Monday, March 26, 2007

The Guard's Question Time II: Fun with Classical Music

Oh shit, quiz time. You know I can't say no. (via Soho the Dog, still my hero) I encourage all of you to play along at home.

1. Name an opera you love for the libretto, even though you don't particularly like the music.

The Consul is pretty brutal, but you really start to feel those three hours.

2. Name a piece you wish Glenn Gould had played.

Rzewski's "The People United Will Never Be Defeated!". Can you imagine what that cadenza would've ended up being?

3. If you had to choose: Charles Ives or Carl Ruggles?

Ives. The end.

4. Name a piece you're glad Glenn Gould never played.

I don't know, Bananaphone? That's not a real answer. Would Vexations be a more real answer? I suppose there's that new kid who writes really awful sappy music, Greenberg or something?

5. What's your favorite unlikely solo passage in the repertoire?

I don't know unlikely it is, but I keep thinking of the part in Symphonie fantasique right before his head gets chopped off. Who needs absolute form when the program tells you where you are in the score?

6. What's a Euro-trash high-concept opera production you'd love to see? (No Mortier-haters get to duck this one, either—be creative.)

A tie between Poppea in the Clinton White House and Peter Jackson's Ring Cycle.

7. Name an instance of non-standard concert dress you wish you hadn't seen.

I almost want to second Steve Drury's leather pants, but their awexomeness overwhelms me. I haven't actually seen the Stockhausen/clarinet/unitard thing, but I've heard news of a lady instituting an unhealthy regiment of diet and exercise because of it so I have to come out against it.

8. What aging rock-and-roll star do you wish had tried composing large-scale chorus and orchestra works instead of Paul McCartney?

Yeah, not Paul McCartney. How about Zappa? Whoops. Did you know that Roger Waters also makes mediocre neo-classical music? Also Stewart Copeland! There was actually a Times article about how when rock stars approach traditional forces they always end up sounding like Haydn (Zappa excluded). I wonder what Robert Fripp would come up with, except he's busy still being a rock star.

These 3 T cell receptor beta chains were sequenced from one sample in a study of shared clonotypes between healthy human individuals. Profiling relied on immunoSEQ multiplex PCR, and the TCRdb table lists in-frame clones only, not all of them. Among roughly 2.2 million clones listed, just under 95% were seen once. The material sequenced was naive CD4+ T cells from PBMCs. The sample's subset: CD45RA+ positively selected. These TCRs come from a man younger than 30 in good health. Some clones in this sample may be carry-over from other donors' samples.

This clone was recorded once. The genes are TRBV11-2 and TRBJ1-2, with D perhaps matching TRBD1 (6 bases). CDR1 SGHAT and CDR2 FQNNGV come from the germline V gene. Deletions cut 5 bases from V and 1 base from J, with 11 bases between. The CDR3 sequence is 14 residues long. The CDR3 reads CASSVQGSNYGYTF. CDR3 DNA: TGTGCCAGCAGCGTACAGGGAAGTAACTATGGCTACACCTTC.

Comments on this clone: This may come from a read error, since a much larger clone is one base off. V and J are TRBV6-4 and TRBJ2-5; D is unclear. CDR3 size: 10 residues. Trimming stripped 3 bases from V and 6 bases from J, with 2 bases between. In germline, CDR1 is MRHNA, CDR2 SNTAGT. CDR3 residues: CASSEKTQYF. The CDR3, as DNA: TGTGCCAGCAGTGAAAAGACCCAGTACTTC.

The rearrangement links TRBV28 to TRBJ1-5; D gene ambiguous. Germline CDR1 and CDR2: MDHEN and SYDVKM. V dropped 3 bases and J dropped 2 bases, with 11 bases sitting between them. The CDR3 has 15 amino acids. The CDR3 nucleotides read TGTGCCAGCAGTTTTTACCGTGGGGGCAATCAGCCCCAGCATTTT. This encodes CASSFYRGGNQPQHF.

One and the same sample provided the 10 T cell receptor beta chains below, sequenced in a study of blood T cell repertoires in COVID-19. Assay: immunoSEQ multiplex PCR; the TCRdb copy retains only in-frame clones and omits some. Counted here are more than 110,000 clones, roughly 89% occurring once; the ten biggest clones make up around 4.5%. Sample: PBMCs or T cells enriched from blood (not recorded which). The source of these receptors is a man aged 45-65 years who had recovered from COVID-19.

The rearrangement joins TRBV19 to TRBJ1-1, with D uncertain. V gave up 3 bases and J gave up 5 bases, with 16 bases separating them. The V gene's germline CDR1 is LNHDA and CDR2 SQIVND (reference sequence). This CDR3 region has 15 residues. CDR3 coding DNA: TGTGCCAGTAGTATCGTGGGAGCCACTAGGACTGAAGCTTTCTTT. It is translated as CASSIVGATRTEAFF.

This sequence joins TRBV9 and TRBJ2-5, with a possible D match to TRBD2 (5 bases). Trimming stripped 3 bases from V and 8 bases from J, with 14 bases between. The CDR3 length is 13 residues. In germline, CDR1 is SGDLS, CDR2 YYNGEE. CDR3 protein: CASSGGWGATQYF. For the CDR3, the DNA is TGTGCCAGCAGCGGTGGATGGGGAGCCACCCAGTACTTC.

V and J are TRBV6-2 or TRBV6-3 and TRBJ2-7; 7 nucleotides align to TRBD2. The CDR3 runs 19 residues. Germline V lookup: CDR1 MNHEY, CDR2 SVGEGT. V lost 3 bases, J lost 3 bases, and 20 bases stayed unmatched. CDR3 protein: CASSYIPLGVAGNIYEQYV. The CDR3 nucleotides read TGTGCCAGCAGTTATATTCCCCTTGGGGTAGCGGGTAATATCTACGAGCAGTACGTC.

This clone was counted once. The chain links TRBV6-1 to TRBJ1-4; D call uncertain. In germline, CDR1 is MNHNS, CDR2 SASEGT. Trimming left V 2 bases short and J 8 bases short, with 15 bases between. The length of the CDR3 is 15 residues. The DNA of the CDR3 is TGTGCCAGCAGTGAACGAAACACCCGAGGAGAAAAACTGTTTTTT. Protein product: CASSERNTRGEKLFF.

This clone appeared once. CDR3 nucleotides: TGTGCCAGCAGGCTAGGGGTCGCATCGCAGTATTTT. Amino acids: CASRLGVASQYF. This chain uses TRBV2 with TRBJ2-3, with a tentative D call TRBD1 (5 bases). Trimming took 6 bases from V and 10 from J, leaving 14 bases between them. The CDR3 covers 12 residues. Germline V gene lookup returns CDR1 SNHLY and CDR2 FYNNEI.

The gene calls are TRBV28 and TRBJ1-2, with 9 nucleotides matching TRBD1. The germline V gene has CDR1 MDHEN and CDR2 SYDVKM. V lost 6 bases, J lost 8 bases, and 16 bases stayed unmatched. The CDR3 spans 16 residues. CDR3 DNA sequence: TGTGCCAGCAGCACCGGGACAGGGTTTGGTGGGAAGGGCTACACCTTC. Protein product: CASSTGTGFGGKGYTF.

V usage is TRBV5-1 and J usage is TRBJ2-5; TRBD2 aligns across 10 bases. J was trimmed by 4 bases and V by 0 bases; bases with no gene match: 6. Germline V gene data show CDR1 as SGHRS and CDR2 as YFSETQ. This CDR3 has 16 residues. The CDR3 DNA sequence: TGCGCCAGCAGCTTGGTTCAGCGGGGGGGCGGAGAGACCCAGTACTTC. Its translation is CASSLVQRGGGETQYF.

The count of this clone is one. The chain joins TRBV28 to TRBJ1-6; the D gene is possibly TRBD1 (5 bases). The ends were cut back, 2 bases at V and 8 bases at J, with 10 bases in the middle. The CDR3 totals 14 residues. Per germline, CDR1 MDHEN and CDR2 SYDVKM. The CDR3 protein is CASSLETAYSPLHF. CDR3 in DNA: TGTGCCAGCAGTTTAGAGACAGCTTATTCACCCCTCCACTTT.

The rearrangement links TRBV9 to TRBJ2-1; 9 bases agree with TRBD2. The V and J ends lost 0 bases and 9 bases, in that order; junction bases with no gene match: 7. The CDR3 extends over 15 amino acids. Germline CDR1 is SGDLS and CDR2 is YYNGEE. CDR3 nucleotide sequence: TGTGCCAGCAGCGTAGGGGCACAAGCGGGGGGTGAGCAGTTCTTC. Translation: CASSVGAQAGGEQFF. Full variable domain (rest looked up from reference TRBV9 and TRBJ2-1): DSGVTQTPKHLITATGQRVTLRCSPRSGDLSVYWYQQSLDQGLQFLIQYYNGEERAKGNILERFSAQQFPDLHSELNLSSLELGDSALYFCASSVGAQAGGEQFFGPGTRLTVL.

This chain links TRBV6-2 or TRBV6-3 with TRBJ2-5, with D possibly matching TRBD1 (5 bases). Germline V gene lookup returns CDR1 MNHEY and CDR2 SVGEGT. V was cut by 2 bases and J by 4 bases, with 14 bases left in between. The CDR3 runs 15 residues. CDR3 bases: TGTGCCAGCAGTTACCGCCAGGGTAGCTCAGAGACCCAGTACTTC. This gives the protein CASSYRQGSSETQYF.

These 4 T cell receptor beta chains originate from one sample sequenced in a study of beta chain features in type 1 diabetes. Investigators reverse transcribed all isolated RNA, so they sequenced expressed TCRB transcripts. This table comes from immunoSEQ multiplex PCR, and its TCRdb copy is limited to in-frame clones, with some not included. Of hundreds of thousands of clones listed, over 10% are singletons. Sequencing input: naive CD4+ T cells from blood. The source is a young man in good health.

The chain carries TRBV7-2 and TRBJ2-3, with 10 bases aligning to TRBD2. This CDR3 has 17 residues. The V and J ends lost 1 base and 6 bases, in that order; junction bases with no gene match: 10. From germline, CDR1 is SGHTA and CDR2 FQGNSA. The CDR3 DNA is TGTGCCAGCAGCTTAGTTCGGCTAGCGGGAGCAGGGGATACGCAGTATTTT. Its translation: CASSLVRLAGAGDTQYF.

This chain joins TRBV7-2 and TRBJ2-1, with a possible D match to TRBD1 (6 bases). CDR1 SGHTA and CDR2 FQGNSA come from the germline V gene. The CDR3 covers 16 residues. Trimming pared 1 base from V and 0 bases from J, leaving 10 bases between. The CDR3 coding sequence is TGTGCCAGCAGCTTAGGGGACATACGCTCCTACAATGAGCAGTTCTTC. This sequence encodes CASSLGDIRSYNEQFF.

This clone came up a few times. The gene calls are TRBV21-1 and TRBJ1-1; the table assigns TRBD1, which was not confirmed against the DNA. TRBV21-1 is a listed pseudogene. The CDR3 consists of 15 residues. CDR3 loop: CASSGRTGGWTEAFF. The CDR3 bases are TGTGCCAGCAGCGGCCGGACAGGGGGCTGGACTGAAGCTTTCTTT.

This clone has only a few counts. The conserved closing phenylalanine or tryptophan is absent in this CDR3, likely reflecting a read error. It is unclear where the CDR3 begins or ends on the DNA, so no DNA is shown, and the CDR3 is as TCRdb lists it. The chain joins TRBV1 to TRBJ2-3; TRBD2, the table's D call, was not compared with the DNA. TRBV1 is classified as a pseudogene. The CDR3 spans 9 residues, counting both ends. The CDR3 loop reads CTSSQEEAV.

9. If you had to choose: Carl Nielsen or Jean Sibelius?

This isn't fair since due to a number of influences I'm starting to go on a Sibelius kick right now.

10. If it was scientifically proven that Beethoven's 9th Symphony caused irreversible brain damage, would you still listen to it?

No way, d00d. I prefer the Seventh anyway, and with my weak to pathetic knowledge of this "classical repertoire" we're trying to talk about here I could probably find some other stuff to listen to.

3 comments:

Kristina said...

¡El pueblo unido jamás será vencido!

I had no idea there was such a thing as Rzewski's 36 (eee) variations of the song. Amazing! Haha I'll have to listen now. Have you heard the original by Quilapayún?

Andy H-D said...

I actually first crossed paths with the song on Charlie Haden's Ballad of the Fallen, so I've never heard the original. Both versions I've definitely sound like the sort of thing that thousands of people could sing at once.

Kristina said...

Ahh... Well El pueblo unido jamás será vencido is definitely used at protests and rallies and it fits in very much with the style of group singing that was popular in Chilean Nueva canción. You should give it a listen, if you're interested. I'd be willing to send it.